Why Can’t All Chardonnays Be Like This?
on 21/03/11 at 6:32 pmWine
For a reasonably priced yet extraordinarily pure and intense example of what the chardonnay grape can achieve, look for the Bourgogne Chardonnay 2008, from the distinguished estate of Thierry and Pascale Matrot. The winery is in the white wine village of Meursault, though the Matrots also make white wine from Puligny-Montrachet and red wine from Volnay and Blagny. The estate goes back to 1904, when Thierry Matrot’s grandfather married a woman who, as Clive Coates writes, “had some vines in Meursault.” Matrot has bottled its wines since 1908, in other words not selling wine in bulk to negociants. Thierry Matrot began working with his father at the domaine in 1976; he has been completely in charge since 1983. The estate vineyards, about 45 acres, have been farmed organically since 2000.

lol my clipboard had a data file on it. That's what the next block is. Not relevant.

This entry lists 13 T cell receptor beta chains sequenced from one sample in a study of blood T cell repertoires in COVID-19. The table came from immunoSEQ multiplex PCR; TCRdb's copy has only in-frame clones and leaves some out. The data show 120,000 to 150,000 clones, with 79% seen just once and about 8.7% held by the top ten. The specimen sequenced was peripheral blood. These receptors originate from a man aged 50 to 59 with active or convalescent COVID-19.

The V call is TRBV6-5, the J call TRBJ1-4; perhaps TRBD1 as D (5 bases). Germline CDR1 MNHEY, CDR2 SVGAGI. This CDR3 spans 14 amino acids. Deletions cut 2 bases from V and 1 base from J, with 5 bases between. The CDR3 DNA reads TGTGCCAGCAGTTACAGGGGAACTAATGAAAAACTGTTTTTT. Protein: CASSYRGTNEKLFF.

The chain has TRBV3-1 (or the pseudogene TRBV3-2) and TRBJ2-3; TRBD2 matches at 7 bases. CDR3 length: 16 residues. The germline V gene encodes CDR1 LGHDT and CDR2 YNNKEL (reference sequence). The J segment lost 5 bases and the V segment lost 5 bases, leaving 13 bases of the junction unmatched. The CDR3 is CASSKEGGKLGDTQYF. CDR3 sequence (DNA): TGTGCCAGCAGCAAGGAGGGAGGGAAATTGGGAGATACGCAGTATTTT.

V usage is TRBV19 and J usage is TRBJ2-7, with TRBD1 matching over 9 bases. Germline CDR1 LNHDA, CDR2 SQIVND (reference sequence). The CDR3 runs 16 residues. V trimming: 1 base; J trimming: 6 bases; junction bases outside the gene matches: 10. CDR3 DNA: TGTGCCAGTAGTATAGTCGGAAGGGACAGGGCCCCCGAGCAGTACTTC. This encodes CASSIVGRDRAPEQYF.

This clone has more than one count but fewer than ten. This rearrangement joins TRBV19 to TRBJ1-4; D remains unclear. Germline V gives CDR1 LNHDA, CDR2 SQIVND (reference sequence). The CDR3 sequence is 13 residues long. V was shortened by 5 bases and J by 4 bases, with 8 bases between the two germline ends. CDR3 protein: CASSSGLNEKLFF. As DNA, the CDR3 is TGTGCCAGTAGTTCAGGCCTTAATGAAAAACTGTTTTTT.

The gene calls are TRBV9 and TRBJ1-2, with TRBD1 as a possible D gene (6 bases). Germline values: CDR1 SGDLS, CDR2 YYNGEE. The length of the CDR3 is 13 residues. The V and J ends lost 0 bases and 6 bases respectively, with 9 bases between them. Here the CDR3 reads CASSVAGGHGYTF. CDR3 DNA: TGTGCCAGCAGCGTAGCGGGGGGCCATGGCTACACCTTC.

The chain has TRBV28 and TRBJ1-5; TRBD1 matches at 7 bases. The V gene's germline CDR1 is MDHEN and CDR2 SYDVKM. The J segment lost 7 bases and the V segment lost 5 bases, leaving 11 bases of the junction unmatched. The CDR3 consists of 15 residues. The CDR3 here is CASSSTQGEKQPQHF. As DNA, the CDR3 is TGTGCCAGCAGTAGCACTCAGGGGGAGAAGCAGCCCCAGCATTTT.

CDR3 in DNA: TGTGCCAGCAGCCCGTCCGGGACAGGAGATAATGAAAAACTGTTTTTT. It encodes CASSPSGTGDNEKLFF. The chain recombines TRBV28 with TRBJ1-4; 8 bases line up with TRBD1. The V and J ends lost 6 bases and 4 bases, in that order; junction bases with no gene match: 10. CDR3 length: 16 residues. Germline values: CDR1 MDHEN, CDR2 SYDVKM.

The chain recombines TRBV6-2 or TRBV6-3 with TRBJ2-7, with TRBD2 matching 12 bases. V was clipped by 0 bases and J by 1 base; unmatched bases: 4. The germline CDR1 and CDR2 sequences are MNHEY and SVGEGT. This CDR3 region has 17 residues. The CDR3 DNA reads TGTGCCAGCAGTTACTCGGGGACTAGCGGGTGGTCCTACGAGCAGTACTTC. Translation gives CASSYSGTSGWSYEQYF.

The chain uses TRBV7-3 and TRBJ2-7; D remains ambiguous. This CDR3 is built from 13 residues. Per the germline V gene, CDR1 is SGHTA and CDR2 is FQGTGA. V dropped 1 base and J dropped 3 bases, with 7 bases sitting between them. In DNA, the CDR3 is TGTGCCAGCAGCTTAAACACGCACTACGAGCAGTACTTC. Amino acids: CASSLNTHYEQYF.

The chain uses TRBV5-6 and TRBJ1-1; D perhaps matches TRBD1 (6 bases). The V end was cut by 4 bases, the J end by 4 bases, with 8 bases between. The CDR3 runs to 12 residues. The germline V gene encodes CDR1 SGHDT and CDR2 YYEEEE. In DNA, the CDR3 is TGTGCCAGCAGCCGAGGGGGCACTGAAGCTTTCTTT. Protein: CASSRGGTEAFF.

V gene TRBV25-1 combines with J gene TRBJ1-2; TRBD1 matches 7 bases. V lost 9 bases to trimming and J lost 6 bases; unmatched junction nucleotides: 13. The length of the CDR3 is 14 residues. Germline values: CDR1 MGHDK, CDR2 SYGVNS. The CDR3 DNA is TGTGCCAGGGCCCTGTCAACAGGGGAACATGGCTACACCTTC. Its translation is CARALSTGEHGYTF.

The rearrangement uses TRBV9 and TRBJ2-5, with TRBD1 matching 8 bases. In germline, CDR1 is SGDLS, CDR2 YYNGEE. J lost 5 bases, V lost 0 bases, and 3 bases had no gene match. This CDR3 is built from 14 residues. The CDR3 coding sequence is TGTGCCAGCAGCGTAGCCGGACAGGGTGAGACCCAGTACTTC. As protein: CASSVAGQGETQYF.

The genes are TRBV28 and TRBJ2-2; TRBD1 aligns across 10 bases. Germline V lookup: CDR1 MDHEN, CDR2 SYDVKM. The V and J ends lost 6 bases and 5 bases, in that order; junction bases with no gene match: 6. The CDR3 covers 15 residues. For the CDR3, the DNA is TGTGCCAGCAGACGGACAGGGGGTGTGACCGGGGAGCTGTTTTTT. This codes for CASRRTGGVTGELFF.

For a simple “Bourgogne” designation, either pinot noir or chardonnay grapes can come from just about any place in Burgundy, though the grapes for the Matrot Bourgogne Chardonnay 2008 are from “near Meursault”; the vines average 30 years old. The wine fermented in oak barrels, 15 to 20 percent new, rested in barrels on the lees for 11 months and underwent total malolactic fermentation. So, how come the wine doesn’t smell and taste at all like wood? How come it exhibits almost crystalline clarity of chardonnay grape character and a tremendous sense of vitality and elan?